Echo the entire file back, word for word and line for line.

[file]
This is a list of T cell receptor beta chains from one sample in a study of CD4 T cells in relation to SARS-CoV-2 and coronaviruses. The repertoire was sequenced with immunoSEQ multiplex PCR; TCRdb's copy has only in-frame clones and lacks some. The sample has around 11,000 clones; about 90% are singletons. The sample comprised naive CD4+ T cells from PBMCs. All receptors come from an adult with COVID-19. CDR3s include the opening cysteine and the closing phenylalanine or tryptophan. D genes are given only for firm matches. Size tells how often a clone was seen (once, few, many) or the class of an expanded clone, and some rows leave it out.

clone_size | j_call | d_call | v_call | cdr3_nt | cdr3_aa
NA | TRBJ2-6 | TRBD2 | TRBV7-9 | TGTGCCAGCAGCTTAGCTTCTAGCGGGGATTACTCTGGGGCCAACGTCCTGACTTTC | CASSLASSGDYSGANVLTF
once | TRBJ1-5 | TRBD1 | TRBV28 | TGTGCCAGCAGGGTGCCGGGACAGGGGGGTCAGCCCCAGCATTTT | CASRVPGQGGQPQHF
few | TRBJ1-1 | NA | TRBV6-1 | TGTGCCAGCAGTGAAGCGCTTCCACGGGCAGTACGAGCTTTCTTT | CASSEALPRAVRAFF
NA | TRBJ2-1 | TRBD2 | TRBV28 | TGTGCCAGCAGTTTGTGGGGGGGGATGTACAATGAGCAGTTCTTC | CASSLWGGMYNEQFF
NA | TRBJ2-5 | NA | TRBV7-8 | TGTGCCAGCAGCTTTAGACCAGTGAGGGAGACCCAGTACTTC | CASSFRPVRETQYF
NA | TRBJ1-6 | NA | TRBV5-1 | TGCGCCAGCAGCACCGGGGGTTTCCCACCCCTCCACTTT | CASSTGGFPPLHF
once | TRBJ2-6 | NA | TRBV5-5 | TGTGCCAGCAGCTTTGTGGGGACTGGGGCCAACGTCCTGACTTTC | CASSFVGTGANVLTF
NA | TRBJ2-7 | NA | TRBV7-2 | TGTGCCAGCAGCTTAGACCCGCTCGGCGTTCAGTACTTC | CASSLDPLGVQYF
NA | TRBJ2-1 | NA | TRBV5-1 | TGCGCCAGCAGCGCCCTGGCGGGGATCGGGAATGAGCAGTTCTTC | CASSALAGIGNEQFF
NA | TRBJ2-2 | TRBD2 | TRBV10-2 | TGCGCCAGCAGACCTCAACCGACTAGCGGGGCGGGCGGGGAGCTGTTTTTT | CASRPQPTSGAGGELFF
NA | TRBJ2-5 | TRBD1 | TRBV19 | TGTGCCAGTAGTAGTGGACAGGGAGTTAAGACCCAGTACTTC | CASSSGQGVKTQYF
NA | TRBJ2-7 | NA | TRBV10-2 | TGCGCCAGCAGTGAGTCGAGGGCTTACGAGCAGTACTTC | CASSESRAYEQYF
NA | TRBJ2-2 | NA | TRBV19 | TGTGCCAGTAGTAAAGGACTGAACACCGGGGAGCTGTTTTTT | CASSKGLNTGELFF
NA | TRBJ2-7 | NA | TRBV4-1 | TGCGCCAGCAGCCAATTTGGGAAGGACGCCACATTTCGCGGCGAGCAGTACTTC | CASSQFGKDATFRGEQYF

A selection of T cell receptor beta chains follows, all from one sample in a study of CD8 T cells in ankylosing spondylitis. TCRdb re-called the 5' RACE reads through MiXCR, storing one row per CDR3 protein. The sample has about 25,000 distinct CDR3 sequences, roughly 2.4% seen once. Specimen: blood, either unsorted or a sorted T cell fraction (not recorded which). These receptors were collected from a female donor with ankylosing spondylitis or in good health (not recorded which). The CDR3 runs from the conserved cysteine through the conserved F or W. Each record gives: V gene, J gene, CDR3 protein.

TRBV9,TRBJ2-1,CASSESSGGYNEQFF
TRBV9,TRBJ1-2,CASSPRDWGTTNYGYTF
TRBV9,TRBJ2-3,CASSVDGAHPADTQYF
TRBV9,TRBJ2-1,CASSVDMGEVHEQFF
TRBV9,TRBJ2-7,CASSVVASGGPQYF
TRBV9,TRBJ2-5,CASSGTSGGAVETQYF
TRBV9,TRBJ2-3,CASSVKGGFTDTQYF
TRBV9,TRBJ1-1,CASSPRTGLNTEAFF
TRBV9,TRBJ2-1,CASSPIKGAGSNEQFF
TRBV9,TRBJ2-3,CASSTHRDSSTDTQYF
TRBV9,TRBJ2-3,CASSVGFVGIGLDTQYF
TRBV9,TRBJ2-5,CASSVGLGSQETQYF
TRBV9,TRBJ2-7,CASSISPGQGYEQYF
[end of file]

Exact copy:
This is a list of T cell receptor beta chains from one sample in a study of CD4 T cells in relation to SARS-CoV-2 and coronaviruses. The repertoire was sequenced with immunoSEQ multiplex PCR; TCRdb's copy has only in-frame clones and lacks some. The sample has around 11,000 clones; about 90% are singletons. The sample comprised naive CD4+ T cells from PBMCs. All receptors come from an adult with COVID-19. CDR3s include the opening cysteine and the closing phenylalanine or tryptophan. D genes are given only for firm matches. Size tells how often a clone was seen (once, few, many) or the class of an expanded clone, and some rows leave it out.

clone_size | j_call | d_call | v_call | cdr3_nt | cdr3_aa
NA | TRBJ2-6 | TRBD2 | TRBV7-9 | TGTGCCAGCAGCTTAGCTTCTAGCGGGGATTACTCTGGGGCCAACGTCCTGACTTTC | CASSLASSGDYSGANVLTF
once | TRBJ1-5 | TRBD1 | TRBV28 | TGTGCCAGCAGGGTGCCGGGACAGGGGGGTCAGCCCCAGCATTTT | CASRVPGQGGQPQHF
few | TRBJ1-1 | NA | TRBV6-1 | TGTGCCAGCAGTGAAGCGCTTCCACGGGCAGTACGAGCTTTCTTT | CASSEALPRAVRAFF
NA | TRBJ2-1 | TRBD2 | TRBV28 | TGTGCCAGCAGTTTGTGGGGGGGGATGTACAATGAGCAGTTCTTC | CASSLWGGMYNEQFF
NA | TRBJ2-5 | NA | TRBV7-8 | TGTGCCAGCAGCTTTAGACCAGTGAGGGAGACCCAGTACTTC | CASSFRPVRETQYF
NA | TRBJ1-6 | NA | TRBV5-1 | TGCGCCAGCAGCACCGGGGGTTTCCCACCCCTCCACTTT | CASSTGGFPPLHF
once | TRBJ2-6 | NA | TRBV5-5 | TGTGCCAGCAGCTTTGTGGGGACTGGGGCCAACGTCCTGACTTTC | CASSFVGTGANVLTF
NA | TRBJ2-7 | NA | TRBV7-2 | TGTGCCAGCAGCTTAGACCCGCTCGGCGTTCAGTACTTC | CASSLDPLGVQYF
NA | TRBJ2-1 | NA | TRBV5-1 | TGCGCCAGCAGCGCCCTGGCGGGGATCGGGAATGAGCAGTTCTTC | CASSALAGIGNEQFF
NA | TRBJ2-2 | TRBD2 | TRBV10-2 | TGCGCCAGCAGACCTCAACCGACTAGCGGGGCGGGCGGGGAGCTGTTTTTT | CASRPQPTSGAGGELFF
NA | TRBJ2-5 | TRBD1 | TRBV19 | TGTGCCAGTAGTAGTGGACAGGGAGTTAAGACCCAGTACTTC | CASSSGQGVKTQYF
NA | TRBJ2-7 | NA | TRBV10-2 | TGCGCCAGCAGTGAGTCGAGGGCTTACGAGCAGTACTTC | CASSESRAYEQYF
NA | TRBJ2-2 | NA | TRBV19 | TGTGCCAGTAGTAAAGGACTGAACACCGGGGAGCTGTTTTTT | CASSKGLNTGELFF
NA | TRBJ2-7 | NA | TRBV4-1 | TGCGCCAGCAGCCAATTTGGGAAGGACGCCACATTTCGCGGCGAGCAGTACTTC | CASSQFGKDATFRGEQYF

A selection of T cell receptor beta chains follows, all from one sample in a study of CD8 T cells in ankylosing spondylitis. TCRdb re-called the 5' RACE reads through MiXCR, storing one row per CDR3 protein. The sample has about 25,000 distinct CDR3 sequences, roughly 2.4% seen once. Specimen: blood, either unsorted or a sorted T cell fraction (not recorded which). These receptors were collected from a female donor with ankylosing spondylitis or in good health (not recorded which). The CDR3 runs from the conserved cysteine through the conserved F or W. Each record gives: V gene, J gene, CDR3 protein.

TRBV9,TRBJ2-1,CASSESSGGYNEQFF
TRBV9,TRBJ1-2,CASSPRDWGTTNYGYTF
TRBV9,TRBJ2-3,CASSVDGAHPADTQYF
TRBV9,TRBJ2-1,CASSVDMGEVHEQFF
TRBV9,TRBJ2-7,CASSVVASGGPQYF
TRBV9,TRBJ2-5,CASSGTSGGAVETQYF
TRBV9,TRBJ2-3,CASSVKGGFTDTQYF
TRBV9,TRBJ1-1,CASSPRTGLNTEAFF
TRBV9,TRBJ2-1,CASSPIKGAGSNEQFF
TRBV9,TRBJ2-3,CASSTHRDSSTDTQYF
TRBV9,TRBJ2-3,CASSVGFVGIGLDTQYF
TRBV9,TRBJ2-5,CASSVGLGSQETQYF
TRBV9,TRBJ2-7,CASSISPGQGYEQYF